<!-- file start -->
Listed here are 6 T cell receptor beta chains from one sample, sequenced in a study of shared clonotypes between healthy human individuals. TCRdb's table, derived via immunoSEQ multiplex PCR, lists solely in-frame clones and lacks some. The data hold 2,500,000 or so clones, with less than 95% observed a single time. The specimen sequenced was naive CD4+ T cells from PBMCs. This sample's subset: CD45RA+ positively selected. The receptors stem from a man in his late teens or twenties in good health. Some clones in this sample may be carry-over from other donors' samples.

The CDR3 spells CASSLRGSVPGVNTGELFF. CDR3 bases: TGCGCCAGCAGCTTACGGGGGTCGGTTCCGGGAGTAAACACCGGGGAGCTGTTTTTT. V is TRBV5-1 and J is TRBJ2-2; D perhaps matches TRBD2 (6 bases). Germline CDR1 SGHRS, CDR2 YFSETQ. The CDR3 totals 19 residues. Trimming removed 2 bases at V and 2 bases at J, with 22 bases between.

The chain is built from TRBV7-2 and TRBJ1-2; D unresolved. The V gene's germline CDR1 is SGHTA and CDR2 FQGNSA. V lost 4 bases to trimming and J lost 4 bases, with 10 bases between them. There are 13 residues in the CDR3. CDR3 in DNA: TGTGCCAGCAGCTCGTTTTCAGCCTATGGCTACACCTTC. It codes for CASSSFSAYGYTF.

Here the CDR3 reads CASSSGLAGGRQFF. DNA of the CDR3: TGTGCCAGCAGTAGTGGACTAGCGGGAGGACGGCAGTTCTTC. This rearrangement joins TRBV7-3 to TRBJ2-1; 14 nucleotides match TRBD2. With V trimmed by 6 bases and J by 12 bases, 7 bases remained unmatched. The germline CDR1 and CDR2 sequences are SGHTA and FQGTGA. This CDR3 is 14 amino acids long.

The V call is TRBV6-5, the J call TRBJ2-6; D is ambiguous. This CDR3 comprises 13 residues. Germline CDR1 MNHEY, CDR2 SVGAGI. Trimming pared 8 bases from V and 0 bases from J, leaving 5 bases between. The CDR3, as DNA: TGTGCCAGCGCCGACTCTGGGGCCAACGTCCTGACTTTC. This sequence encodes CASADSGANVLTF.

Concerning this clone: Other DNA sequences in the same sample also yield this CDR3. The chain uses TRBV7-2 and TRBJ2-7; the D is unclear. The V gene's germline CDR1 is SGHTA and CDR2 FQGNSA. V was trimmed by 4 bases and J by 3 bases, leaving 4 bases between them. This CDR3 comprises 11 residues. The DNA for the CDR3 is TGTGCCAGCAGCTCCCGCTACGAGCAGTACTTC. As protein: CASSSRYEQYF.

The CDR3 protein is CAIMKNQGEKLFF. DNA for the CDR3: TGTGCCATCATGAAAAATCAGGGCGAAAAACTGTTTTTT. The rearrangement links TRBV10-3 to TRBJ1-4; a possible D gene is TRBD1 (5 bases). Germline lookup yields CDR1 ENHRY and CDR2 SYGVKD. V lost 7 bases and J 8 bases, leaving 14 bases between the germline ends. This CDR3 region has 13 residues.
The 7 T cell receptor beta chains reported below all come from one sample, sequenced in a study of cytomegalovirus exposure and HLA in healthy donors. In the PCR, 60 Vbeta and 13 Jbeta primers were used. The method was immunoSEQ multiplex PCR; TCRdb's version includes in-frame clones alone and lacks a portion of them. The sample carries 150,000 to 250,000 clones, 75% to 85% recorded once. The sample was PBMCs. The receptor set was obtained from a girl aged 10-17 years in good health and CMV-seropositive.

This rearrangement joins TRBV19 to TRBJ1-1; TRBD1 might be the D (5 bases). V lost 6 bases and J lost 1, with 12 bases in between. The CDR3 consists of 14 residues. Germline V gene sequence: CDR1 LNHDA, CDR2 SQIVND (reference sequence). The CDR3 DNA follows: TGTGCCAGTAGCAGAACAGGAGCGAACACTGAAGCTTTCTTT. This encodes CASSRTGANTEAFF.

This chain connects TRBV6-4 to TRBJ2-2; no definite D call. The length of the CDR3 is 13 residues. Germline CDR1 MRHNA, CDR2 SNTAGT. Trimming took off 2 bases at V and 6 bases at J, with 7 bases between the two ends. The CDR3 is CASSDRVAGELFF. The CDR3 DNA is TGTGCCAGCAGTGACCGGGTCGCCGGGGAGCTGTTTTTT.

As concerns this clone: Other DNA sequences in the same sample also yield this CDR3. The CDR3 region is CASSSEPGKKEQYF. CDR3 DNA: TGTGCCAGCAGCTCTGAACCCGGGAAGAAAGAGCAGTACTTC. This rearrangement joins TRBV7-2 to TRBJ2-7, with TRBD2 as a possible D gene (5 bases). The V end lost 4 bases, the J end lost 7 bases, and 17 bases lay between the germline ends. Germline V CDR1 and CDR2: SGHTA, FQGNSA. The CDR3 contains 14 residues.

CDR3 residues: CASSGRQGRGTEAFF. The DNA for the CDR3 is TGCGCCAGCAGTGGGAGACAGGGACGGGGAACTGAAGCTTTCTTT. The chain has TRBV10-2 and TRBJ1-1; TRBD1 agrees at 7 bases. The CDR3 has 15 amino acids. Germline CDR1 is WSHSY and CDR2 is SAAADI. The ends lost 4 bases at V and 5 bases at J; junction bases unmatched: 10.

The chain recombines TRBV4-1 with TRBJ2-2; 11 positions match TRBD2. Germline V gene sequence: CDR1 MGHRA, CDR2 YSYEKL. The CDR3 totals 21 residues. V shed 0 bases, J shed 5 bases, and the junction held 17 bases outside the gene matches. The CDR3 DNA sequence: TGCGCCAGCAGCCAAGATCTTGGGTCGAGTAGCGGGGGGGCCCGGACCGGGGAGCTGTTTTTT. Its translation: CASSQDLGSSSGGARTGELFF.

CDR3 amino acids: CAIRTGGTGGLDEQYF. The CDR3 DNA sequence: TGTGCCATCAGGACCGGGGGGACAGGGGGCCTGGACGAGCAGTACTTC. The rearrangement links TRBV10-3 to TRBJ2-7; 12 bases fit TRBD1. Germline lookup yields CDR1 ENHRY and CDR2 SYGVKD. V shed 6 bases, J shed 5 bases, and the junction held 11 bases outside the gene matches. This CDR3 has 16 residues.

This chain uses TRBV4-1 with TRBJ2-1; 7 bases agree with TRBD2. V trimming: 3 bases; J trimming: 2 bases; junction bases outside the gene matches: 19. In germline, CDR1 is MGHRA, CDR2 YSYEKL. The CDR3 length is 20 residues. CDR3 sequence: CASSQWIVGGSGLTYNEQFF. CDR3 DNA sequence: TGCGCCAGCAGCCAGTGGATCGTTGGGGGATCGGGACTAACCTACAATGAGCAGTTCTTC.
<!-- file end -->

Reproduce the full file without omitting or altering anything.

Listed here are 6 T cell receptor beta chains from one sample, sequenced in a study of shared clonotypes between healthy human individuals. TCRdb's table, derived via immunoSEQ multiplex PCR, lists solely in-frame clones and lacks some. The data hold 2,500,000 or so clones, with less than 95% observed a single time. The specimen sequenced was naive CD4+ T cells from PBMCs. This sample's subset: CD45RA+ positively selected. The receptors stem from a man in his late teens or twenties in good health. Some clones in this sample may be carry-over from other donors' samples.

The CDR3 spells CASSLRGSVPGVNTGELFF. CDR3 bases: TGCGCCAGCAGCTTACGGGGGTCGGTTCCGGGAGTAAACACCGGGGAGCTGTTTTTT. V is TRBV5-1 and J is TRBJ2-2; D perhaps matches TRBD2 (6 bases). Germline CDR1 SGHRS, CDR2 YFSETQ. The CDR3 totals 19 residues. Trimming removed 2 bases at V and 2 bases at J, with 22 bases between.

The chain is built from TRBV7-2 and TRBJ1-2; D unresolved. The V gene's germline CDR1 is SGHTA and CDR2 FQGNSA. V lost 4 bases to trimming and J lost 4 bases, with 10 bases between them. There are 13 residues in the CDR3. CDR3 in DNA: TGTGCCAGCAGCTCGTTTTCAGCCTATGGCTACACCTTC. It codes for CASSSFSAYGYTF.

Here the CDR3 reads CASSSGLAGGRQFF. DNA of the CDR3: TGTGCCAGCAGTAGTGGACTAGCGGGAGGACGGCAGTTCTTC. This rearrangement joins TRBV7-3 to TRBJ2-1; 14 nucleotides match TRBD2. With V trimmed by 6 bases and J by 12 bases, 7 bases remained unmatched. The germline CDR1 and CDR2 sequences are SGHTA and FQGTGA. This CDR3 is 14 amino acids long.

The V call is TRBV6-5, the J call TRBJ2-6; D is ambiguous. This CDR3 comprises 13 residues. Germline CDR1 MNHEY, CDR2 SVGAGI. Trimming pared 8 bases from V and 0 bases from J, leaving 5 bases between. The CDR3, as DNA: TGTGCCAGCGCCGACTCTGGGGCCAACGTCCTGACTTTC. This sequence encodes CASADSGANVLTF.

Concerning this clone: Other DNA sequences in the same sample also yield this CDR3. The chain uses TRBV7-2 and TRBJ2-7; the D is unclear. The V gene's germline CDR1 is SGHTA and CDR2 FQGNSA. V was trimmed by 4 bases and J by 3 bases, leaving 4 bases between them. This CDR3 comprises 11 residues. The DNA for the CDR3 is TGTGCCAGCAGCTCCCGCTACGAGCAGTACTTC. As protein: CASSSRYEQYF.

The CDR3 protein is CAIMKNQGEKLFF. DNA for the CDR3: TGTGCCATCATGAAAAATCAGGGCGAAAAACTGTTTTTT. The rearrangement links TRBV10-3 to TRBJ1-4; a possible D gene is TRBD1 (5 bases). Germline lookup yields CDR1 ENHRY and CDR2 SYGVKD. V lost 7 bases and J 8 bases, leaving 14 bases between the germline ends. This CDR3 region has 13 residues.
The 7 T cell receptor beta chains reported below all come from one sample, sequenced in a study of cytomegalovirus exposure and HLA in healthy donors. In the PCR, 60 Vbeta and 13 Jbeta primers were used. The method was immunoSEQ multiplex PCR; TCRdb's version includes in-frame clones alone and lacks a portion of them. The sample carries 150,000 to 250,000 clones, 75% to 85% recorded once. The sample was PBMCs. The receptor set was obtained from a girl aged 10-17 years in good health and CMV-seropositive.

This rearrangement joins TRBV19 to TRBJ1-1; TRBD1 might be the D (5 bases). V lost 6 bases and J lost 1, with 12 bases in between. The CDR3 consists of 14 residues. Germline V gene sequence: CDR1 LNHDA, CDR2 SQIVND (reference sequence). The CDR3 DNA follows: TGTGCCAGTAGCAGAACAGGAGCGAACACTGAAGCTTTCTTT. This encodes CASSRTGANTEAFF.

This chain connects TRBV6-4 to TRBJ2-2; no definite D call. The length of the CDR3 is 13 residues. Germline CDR1 MRHNA, CDR2 SNTAGT. Trimming took off 2 bases at V and 6 bases at J, with 7 bases between the two ends. The CDR3 is CASSDRVAGELFF. The CDR3 DNA is TGTGCCAGCAGTGACCGGGTCGCCGGGGAGCTGTTTTTT.

As concerns this clone: Other DNA sequences in the same sample also yield this CDR3. The CDR3 region is CASSSEPGKKEQYF. CDR3 DNA: TGTGCCAGCAGCTCTGAACCCGGGAAGAAAGAGCAGTACTTC. This rearrangement joins TRBV7-2 to TRBJ2-7, with TRBD2 as a possible D gene (5 bases). The V end lost 4 bases, the J end lost 7 bases, and 17 bases lay between the germline ends. Germline V CDR1 and CDR2: SGHTA, FQGNSA. The CDR3 contains 14 residues.

CDR3 residues: CASSGRQGRGTEAFF. The DNA for the CDR3 is TGCGCCAGCAGTGGGAGACAGGGACGGGGAACTGAAGCTTTCTTT. The chain has TRBV10-2 and TRBJ1-1; TRBD1 agrees at 7 bases. The CDR3 has 15 amino acids. Germline CDR1 is WSHSY and CDR2 is SAAADI. The ends lost 4 bases at V and 5 bases at J; junction bases unmatched: 10.

The chain recombines TRBV4-1 with TRBJ2-2; 11 positions match TRBD2. Germline V gene sequence: CDR1 MGHRA, CDR2 YSYEKL. The CDR3 totals 21 residues. V shed 0 bases, J shed 5 bases, and the junction held 17 bases outside the gene matches. The CDR3 DNA sequence: TGCGCCAGCAGCCAAGATCTTGGGTCGAGTAGCGGGGGGGCCCGGACCGGGGAGCTGTTTTTT. Its translation: CASSQDLGSSSGGARTGELFF.

CDR3 amino acids: CAIRTGGTGGLDEQYF. The CDR3 DNA sequence: TGTGCCATCAGGACCGGGGGGACAGGGGGCCTGGACGAGCAGTACTTC. The rearrangement links TRBV10-3 to TRBJ2-7; 12 bases fit TRBD1. Germline lookup yields CDR1 ENHRY and CDR2 SYGVKD. V shed 6 bases, J shed 5 bases, and the junction held 11 bases outside the gene matches. This CDR3 has 16 residues.

This chain uses TRBV4-1 with TRBJ2-1; 7 bases agree with TRBD2. V trimming: 3 bases; J trimming: 2 bases; junction bases outside the gene matches: 19. In germline, CDR1 is MGHRA, CDR2 YSYEKL. The CDR3 length is 20 residues. CDR3 sequence: CASSQWIVGGSGLTYNEQFF. CDR3 DNA sequence: TGCGCCAGCAGCCAGTGGATCGTTGGGGGATCGGGACTAACCTACAATGAGCAGTTCTTC.